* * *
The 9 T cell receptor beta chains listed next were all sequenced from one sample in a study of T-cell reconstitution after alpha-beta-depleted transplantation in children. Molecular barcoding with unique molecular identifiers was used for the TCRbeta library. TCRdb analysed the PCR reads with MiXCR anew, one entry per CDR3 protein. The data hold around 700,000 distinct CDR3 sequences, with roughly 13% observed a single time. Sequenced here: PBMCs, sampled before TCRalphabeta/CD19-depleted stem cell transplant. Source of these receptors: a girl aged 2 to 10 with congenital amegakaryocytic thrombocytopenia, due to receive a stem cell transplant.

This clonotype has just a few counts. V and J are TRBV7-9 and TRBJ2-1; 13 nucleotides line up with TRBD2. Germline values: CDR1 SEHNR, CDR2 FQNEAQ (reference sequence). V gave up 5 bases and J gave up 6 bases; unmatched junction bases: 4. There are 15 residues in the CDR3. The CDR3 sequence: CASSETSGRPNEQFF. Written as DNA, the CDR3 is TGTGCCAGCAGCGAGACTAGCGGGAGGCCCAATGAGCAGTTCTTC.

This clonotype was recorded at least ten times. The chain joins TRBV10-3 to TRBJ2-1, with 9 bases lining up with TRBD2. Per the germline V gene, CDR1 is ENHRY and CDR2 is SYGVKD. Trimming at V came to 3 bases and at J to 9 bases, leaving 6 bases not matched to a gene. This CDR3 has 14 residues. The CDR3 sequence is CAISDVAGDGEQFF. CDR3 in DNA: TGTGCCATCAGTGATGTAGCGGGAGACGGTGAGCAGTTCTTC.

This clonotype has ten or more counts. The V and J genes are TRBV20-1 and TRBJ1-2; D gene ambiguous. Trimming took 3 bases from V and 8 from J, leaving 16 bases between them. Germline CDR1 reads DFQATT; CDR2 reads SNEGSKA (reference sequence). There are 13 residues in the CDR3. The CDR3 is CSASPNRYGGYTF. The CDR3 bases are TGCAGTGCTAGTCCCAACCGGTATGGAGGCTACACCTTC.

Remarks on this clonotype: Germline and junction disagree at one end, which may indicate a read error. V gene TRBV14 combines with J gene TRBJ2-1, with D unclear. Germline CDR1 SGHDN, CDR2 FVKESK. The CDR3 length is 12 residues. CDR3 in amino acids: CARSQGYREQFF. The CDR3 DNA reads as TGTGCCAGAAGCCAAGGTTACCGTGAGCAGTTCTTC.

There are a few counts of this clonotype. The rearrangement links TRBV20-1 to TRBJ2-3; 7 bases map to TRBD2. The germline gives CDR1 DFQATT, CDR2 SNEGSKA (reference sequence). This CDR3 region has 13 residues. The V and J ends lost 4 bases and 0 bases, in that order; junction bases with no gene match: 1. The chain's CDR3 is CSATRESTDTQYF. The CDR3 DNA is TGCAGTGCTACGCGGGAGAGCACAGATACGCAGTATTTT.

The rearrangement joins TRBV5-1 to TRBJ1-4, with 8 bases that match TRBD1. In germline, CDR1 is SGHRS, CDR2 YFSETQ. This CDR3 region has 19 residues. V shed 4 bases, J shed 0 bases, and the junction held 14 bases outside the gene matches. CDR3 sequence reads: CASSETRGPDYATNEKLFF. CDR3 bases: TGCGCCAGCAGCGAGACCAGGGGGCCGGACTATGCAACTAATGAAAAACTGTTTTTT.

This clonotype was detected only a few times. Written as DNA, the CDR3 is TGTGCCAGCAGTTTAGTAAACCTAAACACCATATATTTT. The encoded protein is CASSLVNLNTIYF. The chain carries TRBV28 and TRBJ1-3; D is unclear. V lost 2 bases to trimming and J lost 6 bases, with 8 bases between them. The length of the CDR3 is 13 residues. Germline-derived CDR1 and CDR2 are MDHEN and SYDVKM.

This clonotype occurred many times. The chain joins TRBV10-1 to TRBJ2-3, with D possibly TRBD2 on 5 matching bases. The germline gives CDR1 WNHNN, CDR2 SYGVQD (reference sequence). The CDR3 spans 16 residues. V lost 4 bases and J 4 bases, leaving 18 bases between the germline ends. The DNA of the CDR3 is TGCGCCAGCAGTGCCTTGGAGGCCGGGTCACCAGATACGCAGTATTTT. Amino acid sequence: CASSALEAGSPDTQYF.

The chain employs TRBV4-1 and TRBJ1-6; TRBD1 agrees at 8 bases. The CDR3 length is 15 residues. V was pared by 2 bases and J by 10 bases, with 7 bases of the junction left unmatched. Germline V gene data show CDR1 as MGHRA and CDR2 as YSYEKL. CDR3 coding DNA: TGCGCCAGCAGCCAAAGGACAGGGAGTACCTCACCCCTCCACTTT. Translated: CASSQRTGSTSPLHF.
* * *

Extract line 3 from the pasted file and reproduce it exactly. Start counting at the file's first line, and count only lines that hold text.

This clonotype was recorded at least ten times. The chain joins TRBV10-3 to TRBJ2-1, with 9 bases lining up with TRBD2. Per the germline V gene, CDR1 is ENHRY and CDR2 is SYGVKD. Trimming at V came to 3 bases and at J to 9 bases, leaving 6 bases not matched to a gene. This CDR3 has 14 residues. The CDR3 sequence is CAISDVAGDGEQFF. CDR3 in DNA: TGTGCCATCAGTGATGTAGCGGGAGACGGTGAGCAGTTCTTC.